‘Hot Potato’

Boies said Dimon’s testimony showed that JPMorgan’s top executives knew “for years” that Epstein was a sex offender and withdrew hundreds of millions of dollars in cash to fund what he was doing. 

In a separate statement, Brad Edwards, another lawyer for Doe, said JPMorgan bankers were pointing the finger at each other, “claiming this hot potato was someone else’s fault.”

Erdoes was deposed in March, and Staley is set to be deposed in June, according to people familiar with the matter. 

Dimon’s deposition, which took place at JPMorgan’s New York City office, was part of two lawsuits, one filed by a Jane Doe Epstein victim and the other by the US Virgin Islands. JPMorgan had initially fought efforts to have Dimon questioned, arguing he had no involvement in decisions about Epstein’s accounts. 

The bank cut ties with Epstein in 2013 after Staley, who looked after Epstein as a client, left JPMorgan and joined hedge fund Blue Mountain Capital. Staley became CEO of Barclays Plc in 2015 but stepped down in 2021 over his relationship with Epstein. Erdoes personally went to Epstein’s Manhattan townhouse to fire him, Dimon recalled. 

Read More: Jes Staley Loses Bid to Dismiss JPMorgan’s Epstein Suit

JPMorgan has filed its own lawsuit against Staley, accusing the former executive of misleadingly vouching for Epstein and seeking to hold him responsible for any liability the bank incurs from the Epstein suits. A lawyer for Staley, who has denied JPMorgan’s allegations, also participated in Dimon’s deposition.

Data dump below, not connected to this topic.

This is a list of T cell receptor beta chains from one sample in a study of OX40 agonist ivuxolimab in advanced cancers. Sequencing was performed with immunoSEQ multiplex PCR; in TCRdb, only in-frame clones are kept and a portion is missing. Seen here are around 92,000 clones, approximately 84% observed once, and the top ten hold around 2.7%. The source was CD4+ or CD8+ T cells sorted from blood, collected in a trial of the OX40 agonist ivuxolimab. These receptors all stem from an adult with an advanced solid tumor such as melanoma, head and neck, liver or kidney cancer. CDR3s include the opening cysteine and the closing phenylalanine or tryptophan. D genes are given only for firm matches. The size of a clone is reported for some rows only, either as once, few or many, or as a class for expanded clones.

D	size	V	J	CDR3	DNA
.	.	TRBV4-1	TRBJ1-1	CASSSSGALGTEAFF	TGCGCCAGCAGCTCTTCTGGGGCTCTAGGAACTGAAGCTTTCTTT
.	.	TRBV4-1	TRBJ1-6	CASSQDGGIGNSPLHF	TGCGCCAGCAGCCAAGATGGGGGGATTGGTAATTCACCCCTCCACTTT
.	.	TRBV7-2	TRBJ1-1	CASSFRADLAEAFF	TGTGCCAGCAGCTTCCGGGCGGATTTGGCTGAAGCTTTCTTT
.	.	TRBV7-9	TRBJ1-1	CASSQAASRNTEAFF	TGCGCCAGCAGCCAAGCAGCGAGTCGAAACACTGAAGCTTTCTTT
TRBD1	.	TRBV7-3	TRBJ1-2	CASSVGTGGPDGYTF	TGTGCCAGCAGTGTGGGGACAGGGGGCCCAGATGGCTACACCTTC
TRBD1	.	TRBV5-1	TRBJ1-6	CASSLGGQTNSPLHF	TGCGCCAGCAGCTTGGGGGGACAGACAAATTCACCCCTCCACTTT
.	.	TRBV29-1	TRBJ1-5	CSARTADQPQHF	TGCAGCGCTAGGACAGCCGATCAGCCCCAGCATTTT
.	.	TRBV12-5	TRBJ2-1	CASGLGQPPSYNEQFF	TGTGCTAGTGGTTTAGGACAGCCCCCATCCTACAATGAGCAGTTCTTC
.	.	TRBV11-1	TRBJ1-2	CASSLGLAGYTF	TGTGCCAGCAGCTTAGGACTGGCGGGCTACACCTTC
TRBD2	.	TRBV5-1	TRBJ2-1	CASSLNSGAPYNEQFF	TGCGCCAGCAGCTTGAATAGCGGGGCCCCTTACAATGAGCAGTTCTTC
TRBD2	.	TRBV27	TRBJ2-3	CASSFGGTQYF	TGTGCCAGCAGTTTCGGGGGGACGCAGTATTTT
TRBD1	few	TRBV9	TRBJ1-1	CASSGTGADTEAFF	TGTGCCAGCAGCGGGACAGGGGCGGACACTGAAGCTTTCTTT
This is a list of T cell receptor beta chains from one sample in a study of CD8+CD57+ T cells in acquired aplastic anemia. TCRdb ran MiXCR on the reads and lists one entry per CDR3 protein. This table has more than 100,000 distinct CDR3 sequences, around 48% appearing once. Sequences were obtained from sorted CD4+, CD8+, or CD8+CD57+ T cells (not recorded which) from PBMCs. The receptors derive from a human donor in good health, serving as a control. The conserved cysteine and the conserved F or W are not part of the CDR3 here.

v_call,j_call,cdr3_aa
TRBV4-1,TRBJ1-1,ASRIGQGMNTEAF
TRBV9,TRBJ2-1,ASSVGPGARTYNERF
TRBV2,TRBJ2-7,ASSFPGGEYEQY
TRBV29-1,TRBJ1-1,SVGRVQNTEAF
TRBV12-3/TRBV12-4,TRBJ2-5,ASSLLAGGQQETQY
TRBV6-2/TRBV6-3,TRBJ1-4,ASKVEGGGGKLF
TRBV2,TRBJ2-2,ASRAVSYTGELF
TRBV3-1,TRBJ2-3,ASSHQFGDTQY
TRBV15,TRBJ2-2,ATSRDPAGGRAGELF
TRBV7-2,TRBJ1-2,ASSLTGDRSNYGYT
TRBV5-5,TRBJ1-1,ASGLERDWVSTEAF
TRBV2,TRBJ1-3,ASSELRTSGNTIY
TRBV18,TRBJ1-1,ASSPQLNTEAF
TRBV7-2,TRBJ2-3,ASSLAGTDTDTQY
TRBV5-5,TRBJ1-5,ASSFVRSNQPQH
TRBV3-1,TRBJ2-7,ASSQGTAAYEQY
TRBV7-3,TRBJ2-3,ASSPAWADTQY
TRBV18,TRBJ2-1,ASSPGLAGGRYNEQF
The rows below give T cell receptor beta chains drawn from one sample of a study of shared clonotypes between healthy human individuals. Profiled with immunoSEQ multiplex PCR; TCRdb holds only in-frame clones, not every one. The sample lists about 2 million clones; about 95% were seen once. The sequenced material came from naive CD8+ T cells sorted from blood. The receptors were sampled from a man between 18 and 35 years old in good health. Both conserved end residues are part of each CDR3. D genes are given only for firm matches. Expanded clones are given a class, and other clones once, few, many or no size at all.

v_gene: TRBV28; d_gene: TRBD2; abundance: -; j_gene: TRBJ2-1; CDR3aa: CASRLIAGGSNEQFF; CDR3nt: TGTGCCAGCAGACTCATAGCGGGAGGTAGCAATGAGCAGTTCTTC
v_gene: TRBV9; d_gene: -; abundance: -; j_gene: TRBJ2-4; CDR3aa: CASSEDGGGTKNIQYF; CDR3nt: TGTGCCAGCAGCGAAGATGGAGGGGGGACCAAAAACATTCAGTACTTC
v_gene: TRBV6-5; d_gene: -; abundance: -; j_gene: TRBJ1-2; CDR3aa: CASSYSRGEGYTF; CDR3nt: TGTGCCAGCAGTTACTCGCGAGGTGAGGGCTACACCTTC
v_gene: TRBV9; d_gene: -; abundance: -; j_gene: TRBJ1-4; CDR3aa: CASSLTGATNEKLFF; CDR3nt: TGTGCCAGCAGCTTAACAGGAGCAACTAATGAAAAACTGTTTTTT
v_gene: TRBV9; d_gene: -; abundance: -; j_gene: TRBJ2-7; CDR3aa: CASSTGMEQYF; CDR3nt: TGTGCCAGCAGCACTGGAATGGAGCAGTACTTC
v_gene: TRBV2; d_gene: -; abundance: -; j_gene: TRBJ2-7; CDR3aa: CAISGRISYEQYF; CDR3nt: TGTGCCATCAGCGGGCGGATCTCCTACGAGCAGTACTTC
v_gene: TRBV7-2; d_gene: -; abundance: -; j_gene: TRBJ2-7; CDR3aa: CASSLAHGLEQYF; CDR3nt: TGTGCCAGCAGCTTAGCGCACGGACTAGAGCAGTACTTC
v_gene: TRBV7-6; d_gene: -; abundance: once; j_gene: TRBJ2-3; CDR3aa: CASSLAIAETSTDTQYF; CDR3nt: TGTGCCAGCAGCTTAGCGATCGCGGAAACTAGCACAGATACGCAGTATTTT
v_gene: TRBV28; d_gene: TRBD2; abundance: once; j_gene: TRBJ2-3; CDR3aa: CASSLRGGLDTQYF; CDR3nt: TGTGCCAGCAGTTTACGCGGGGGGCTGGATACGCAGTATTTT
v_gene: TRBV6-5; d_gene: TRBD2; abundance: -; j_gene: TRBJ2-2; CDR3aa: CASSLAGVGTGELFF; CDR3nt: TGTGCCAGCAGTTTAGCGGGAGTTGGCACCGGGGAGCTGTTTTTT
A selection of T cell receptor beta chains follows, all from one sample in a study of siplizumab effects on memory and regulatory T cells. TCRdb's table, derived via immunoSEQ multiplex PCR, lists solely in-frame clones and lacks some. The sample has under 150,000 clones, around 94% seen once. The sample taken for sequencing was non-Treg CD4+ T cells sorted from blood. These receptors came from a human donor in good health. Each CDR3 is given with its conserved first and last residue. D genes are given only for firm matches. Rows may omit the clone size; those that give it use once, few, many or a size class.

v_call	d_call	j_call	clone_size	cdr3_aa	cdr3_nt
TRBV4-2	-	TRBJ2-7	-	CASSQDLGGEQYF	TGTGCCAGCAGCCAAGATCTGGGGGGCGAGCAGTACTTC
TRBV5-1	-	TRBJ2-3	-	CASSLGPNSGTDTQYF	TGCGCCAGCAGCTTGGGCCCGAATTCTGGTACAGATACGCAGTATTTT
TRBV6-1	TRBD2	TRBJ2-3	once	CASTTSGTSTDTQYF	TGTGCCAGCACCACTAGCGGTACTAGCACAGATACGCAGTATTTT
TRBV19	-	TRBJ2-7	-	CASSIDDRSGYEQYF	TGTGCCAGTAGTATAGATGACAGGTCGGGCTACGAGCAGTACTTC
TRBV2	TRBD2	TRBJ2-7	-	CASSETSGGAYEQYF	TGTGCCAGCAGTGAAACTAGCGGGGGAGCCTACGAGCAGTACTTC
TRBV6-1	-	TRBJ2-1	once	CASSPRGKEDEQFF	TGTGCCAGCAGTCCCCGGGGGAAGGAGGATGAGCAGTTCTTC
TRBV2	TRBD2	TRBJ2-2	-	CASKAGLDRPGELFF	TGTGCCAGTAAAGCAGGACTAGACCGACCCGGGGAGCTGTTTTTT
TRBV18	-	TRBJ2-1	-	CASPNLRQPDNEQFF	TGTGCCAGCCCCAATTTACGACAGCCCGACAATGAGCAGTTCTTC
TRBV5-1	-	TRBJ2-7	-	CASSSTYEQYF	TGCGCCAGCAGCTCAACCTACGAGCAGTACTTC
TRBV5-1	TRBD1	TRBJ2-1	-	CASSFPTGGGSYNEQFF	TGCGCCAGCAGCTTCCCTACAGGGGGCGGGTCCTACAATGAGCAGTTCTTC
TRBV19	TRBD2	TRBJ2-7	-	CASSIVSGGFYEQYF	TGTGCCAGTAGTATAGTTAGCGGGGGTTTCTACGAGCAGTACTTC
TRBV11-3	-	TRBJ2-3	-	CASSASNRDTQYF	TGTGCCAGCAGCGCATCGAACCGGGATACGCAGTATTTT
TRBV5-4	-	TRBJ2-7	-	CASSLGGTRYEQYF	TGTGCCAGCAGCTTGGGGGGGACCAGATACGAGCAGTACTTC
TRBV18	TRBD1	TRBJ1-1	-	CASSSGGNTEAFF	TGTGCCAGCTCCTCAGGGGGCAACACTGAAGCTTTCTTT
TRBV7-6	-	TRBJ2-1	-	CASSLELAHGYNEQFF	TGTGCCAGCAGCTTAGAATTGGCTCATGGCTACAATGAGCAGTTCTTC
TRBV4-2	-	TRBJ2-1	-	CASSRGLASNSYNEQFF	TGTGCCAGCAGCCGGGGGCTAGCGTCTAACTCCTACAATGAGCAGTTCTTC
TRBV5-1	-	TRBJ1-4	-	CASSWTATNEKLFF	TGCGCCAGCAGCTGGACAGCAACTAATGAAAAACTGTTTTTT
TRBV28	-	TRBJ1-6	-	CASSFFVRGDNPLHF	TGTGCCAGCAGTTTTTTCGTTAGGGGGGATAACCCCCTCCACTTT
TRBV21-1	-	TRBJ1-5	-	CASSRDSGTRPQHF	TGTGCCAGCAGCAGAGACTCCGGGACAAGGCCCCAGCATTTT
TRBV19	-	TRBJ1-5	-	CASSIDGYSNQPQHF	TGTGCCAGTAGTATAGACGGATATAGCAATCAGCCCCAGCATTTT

More than 1,200 emails exchanged between Epstein and Staley while he was at JPMorgan, and filed in the lawsuits, detailed the depth of their friendship. Staley spent time on Epstein’s private island in the USVI, according to the emails, and the pair discussed Disney princesses, an apparent reference to women.

Dimon was asked several times about communications between Staley and Epstein, some of which referenced him. In one instance, he was questioned about a February 2010 message to Epstein by an assistant who asked what kind of food should be provided for evening appointments with “Jes and Jamie,” as well as third person whose name was redacted.

“I have never had an appointment with Jeff Epstein,” Dimon responded. “I’ve never met Jeff Epstein. I never knew Jeff Epstein. I never went to Jeff Epstein’s house. I never had a meal with Jeff Epstein. I have no idea what they’re referring to here.”

‘Never Would Have Happened’

Dimon was also asked several times about his relationship with Staley. The CEO largely said he didn’t recall times when he’d praised the former executive. But he seemed to have a better memory of his reasons for asking Staley to leave JPMorgan in 2013.

One reason, Dimon said, was that Staley “was not doing a good job running the investment bank.” But the CEO said Staley was also asked to leave in part because of unauthorized comments he made to the press about the “London Whale” trading losses that roiled the bank in 2012.

Dimon testified that Staley actually told him that he was hoping to get the CEO pushed out over the London Whale and take the top job himself.

“Which, of course, just so you know, never would have happened,” Dimon said, adding that “the board never would have put him in that job.”

The cases are Jane Doe 1 v. JPMorgan Chase Bank, 22-cv-10019 and USVI v. JPMorgan Chase Bank, 22-cv-10904-UA, US District Court, Southern District of New York (Manhattan).